Sitkovetsky Piano Trio
Alexander Sitkovetsky Violin
Wu Qian Piano
Richard Harwood Cello
Sitkovetsky Trio at Wigmore Hall
Monday, May 25, 2009
The Sitkovetsky Trio matches formidable technique with a mature understanding of the music played and a complete lack of any self-indulgence. These three performances exuded commitment and enthusiasm.
Beethoven’s ‘Ghost’ Trio was a performance of youthful passion and energy. The first movement was very brisk but never felt rushed, the swifter tempos adding a feeling of urgency. Wu Qian’s fluid runs on the piano provided a steady platform on which Alexander Sitkovetsky and Leonard Elschenbroich built-on with a rich, warm tone, the three musicians finely balanced. They didn’t linger over the ‘ghost’ slow movement, but their concentrated approach captured its “atmospheric shudderings”. If the finale was taken at breakneck pace, it was notable for precision of ensemble.
The freshness and vitality of the Mendelssohn was a welcome contrast, sounding full of exuberance. Wu Qian’s darting pianism was a delight in the outer movements, all three musicians bringing a joyful sense of music-making. There was much to enjoy, particularly the long, elegant lines drawn by Elschenbroich, whose richness of tone was a delight throughout.
Smetana’s Piano Trio was partly inspired by the death of his daughter when an infant. A sense of grief is present throughout and Alexander Sitkovetsky beautifully caught the opening cry of despair. Tempos, again, were on the swift side, but this was also a searching interpretation, fully capturing Smetana’s shifting moods from outright sorrow to the wistfulness of the central movement’s two trios and the exuberance of the finale.
by Andrew Maisel
Breathtaking Playing By Overseas Trio
13th March 2009
THE fifth concert in Hexham Music Society’s season, attended by a large and enthusiastic audience in the Queen’s Hall, last Friday was proof indeed that music is a universal language.
For we were treated to an evening of astonishingly mature music-making by three superb young musicians, all former students at the Yehudi Menuhin School, from China, Russia and Germany.
Concerto-like writing for the keyboard is a feature of many a piano trio, the result frequently being a battle royal between it and the two string instruments.
Not so on this occasion, however, as it was evident from the outset that here were three sensitive and highly accomplished musicians.
The opening item, the first of Rachmaninov’s two Elegiac Trios, if not one of his greatest compositions, is a piece full of characteristically soulful themes and virtuosic pianism, its performance setting the standard for the evening.
In Mendelssohn’s Second Piano Trio, with its hugely demanding piano part, balance and ensemble were again impeccable, whilst the composer’s romantic ardour was given full rein. The slow movement, for instance, often treated as a mere salon piece, had an almost Puccini-like intensity.
We have been privileged this season to hear some outstanding pianists, and the breathtaking fluency and thrilling dynamic range of Qian Wu’s playing meant that she joined these illustrious ranks from the moment she sat down at the piano.
Alexander Sitkovetsky, violin, and Leonard Elsenbroich, cello, proved her equal; both responding with richness of tone and seemingly effortless brilliance to the lyrical and technical demands of all three compositions in the programme.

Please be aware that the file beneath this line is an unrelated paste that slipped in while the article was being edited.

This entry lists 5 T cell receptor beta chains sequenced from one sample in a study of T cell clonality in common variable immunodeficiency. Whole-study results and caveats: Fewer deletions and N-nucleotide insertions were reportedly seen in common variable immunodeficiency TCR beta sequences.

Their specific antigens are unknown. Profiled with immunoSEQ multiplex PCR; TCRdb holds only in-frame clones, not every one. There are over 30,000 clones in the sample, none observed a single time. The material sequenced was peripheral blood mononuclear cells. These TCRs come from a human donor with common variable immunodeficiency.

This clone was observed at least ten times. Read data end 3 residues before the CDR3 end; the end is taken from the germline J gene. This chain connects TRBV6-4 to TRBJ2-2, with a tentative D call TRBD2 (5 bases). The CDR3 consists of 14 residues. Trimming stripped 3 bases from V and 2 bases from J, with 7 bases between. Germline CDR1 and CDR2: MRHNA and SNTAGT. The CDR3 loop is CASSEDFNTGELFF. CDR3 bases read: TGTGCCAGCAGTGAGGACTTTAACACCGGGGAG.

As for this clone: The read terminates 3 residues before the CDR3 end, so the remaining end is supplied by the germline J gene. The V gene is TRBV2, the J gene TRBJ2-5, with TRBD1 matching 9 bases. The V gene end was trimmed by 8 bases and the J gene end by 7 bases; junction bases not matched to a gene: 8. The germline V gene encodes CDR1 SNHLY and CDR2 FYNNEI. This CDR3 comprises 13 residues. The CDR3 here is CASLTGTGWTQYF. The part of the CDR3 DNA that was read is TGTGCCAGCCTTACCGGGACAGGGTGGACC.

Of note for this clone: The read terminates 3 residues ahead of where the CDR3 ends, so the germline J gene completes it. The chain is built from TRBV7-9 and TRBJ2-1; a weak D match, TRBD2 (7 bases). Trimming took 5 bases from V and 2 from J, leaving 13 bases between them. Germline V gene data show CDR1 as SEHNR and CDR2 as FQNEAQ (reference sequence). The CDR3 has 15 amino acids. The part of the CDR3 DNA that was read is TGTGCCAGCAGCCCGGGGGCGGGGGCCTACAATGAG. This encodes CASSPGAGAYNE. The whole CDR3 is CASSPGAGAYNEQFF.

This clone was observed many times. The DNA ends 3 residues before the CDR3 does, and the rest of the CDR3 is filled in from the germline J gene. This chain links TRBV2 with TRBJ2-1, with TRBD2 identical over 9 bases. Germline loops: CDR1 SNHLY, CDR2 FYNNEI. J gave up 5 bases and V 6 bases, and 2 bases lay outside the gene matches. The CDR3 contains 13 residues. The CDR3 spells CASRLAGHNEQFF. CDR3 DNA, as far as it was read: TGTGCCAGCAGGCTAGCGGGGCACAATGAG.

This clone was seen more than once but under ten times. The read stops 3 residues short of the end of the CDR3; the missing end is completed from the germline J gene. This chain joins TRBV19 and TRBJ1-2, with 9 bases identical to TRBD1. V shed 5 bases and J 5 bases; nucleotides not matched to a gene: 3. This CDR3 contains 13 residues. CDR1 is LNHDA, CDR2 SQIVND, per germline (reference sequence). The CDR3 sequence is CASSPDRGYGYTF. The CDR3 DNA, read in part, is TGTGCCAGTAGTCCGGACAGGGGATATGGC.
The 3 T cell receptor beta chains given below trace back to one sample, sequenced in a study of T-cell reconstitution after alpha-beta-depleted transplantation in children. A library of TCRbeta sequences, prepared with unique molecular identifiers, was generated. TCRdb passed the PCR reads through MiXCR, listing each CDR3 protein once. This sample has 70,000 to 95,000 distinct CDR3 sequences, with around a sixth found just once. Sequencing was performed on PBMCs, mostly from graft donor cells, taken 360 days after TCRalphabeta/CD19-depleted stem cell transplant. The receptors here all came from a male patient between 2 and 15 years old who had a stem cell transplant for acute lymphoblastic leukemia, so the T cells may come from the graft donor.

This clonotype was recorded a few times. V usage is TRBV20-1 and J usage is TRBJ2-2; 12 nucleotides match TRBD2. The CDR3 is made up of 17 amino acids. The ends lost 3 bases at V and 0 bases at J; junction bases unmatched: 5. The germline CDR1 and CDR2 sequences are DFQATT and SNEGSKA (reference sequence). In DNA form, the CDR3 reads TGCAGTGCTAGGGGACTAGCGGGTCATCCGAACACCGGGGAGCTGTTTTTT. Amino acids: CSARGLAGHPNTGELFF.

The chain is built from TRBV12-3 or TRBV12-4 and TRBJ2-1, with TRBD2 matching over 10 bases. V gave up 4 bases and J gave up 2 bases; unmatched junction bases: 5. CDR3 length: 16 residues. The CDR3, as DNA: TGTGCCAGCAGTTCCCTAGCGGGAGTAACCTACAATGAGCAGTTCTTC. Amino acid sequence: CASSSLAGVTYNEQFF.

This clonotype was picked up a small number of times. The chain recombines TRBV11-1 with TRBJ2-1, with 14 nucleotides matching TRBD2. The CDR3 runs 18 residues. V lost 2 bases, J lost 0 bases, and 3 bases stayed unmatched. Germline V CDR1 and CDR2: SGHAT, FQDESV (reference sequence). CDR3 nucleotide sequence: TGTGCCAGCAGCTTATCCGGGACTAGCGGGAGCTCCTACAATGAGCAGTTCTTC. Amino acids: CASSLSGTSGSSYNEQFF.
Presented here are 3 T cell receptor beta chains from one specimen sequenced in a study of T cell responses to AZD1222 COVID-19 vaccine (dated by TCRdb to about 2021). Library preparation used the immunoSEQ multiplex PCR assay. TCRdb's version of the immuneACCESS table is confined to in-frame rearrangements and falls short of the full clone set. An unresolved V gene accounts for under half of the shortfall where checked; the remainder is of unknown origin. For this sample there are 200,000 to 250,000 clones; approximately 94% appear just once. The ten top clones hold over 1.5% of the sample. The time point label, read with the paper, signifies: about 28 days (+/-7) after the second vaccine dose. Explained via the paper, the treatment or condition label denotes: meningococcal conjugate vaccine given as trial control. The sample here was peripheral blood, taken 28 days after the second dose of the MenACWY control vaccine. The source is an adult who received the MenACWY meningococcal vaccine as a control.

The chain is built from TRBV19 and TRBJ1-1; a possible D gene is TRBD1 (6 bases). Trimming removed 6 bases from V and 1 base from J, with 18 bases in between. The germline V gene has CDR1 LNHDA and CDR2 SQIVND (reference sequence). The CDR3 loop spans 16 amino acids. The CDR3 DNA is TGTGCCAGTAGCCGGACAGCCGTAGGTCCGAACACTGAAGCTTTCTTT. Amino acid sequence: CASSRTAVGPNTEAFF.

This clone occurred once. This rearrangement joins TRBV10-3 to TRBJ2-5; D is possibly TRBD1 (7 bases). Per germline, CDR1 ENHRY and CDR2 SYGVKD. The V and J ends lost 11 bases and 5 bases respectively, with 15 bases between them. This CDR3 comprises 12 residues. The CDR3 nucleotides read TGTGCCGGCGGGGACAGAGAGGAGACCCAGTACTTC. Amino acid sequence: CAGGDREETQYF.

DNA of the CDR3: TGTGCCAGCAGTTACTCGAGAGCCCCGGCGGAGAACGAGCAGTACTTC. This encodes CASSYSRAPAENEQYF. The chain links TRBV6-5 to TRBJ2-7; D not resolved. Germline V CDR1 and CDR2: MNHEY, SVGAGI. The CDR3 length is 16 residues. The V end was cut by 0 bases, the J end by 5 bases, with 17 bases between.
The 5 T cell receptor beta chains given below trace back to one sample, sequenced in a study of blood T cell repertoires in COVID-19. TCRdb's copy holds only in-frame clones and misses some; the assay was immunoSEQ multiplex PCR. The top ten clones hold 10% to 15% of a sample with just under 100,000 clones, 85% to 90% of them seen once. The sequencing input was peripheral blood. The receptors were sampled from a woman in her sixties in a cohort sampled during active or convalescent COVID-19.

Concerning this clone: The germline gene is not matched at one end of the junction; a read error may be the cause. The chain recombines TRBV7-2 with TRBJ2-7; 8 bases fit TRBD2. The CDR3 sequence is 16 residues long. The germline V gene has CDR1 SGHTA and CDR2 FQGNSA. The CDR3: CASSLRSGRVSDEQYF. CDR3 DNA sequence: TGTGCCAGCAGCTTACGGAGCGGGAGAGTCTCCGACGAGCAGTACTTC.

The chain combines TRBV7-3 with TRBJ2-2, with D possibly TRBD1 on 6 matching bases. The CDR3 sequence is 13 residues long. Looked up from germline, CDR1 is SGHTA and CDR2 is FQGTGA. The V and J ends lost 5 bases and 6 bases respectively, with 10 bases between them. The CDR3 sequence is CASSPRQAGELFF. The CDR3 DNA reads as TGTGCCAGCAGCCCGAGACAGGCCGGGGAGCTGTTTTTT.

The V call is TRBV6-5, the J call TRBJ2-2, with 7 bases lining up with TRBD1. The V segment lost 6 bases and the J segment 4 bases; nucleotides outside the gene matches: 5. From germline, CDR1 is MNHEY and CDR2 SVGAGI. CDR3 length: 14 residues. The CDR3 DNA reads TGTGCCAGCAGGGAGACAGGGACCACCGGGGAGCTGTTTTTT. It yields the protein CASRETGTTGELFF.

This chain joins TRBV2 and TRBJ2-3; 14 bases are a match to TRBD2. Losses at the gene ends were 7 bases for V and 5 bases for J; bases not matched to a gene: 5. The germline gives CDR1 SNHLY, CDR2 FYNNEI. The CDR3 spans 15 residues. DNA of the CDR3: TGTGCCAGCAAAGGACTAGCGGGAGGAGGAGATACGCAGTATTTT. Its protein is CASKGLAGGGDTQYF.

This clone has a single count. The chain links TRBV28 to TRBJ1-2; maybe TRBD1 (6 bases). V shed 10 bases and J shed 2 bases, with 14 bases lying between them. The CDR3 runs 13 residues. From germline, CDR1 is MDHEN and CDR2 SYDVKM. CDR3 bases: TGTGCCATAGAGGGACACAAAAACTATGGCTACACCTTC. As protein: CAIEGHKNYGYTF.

Smetana was a composer who experienced more than his fair share of tragedy and his G Minor Trio, for all its momentary orchestral tendencies, is surely one of the finest chamber-music works to be born of grief and loss, and it was given a heartfelt performance.
Applause in this acoustic tends to die all too quickly; on this occasion, however, it was loud and long, eliciting an encore, a repeat of Mendelssohn’s slow movement.
Have no doubt: these three fine young musicians are destined for the world stage and should be invited back to Hexham as soon as possible.
by Noel Broome
The Strad Magazine April 2008
29th Jan, 2008 Purcell Room, South Bank
I returned to the bunker once more for a piano trio recital under the aegis of the Philharmonia Orchestras Martin Musical Scholarship Fund.
The acoustic does have one advantage in putting a lid on the piano sound, though it certainly helped that Qian Wu wasn’t out to conquer the world, or her colleagues, with some potentially overwhelming piano writing in Rachmaninoff’s Trio Elegiaque. Perhaps surprising clarity of its single movement sonata form was well delineated, while ripe contributions from cellist Leonard Elschenbroich and violinist Alexander Sitkovetsky, heavy with Russian soul, looked forward to the heavy breathing Rachmaninoff of popular fame.
The two string players took a while to move on from such emphatic declamation in Mendelssohn D minor Trio, not matching Wu’s capriciously pointed finger work at the keyboard until the faerie Scherzo. The search for a truly integrated collective sound – especially tricky with a piano trio – continued in the Schubert’s first piano trio D 899 in ample compensation, though, we were given a reading of unbounded, tireless energy, sensibly placed with plenty of repeats. The second themes were not always ideally relaxed, but they grew in good spirits, and Elschenbroich seized his big moment with the wonderful third theme of the finale. Late Schubert – the great C major Symphony, Winterreise – tends not merely to portray but to embody momentum, precipitating exhaustion. Certainly all three look shattered by the end, and they deserved to be. Bravo!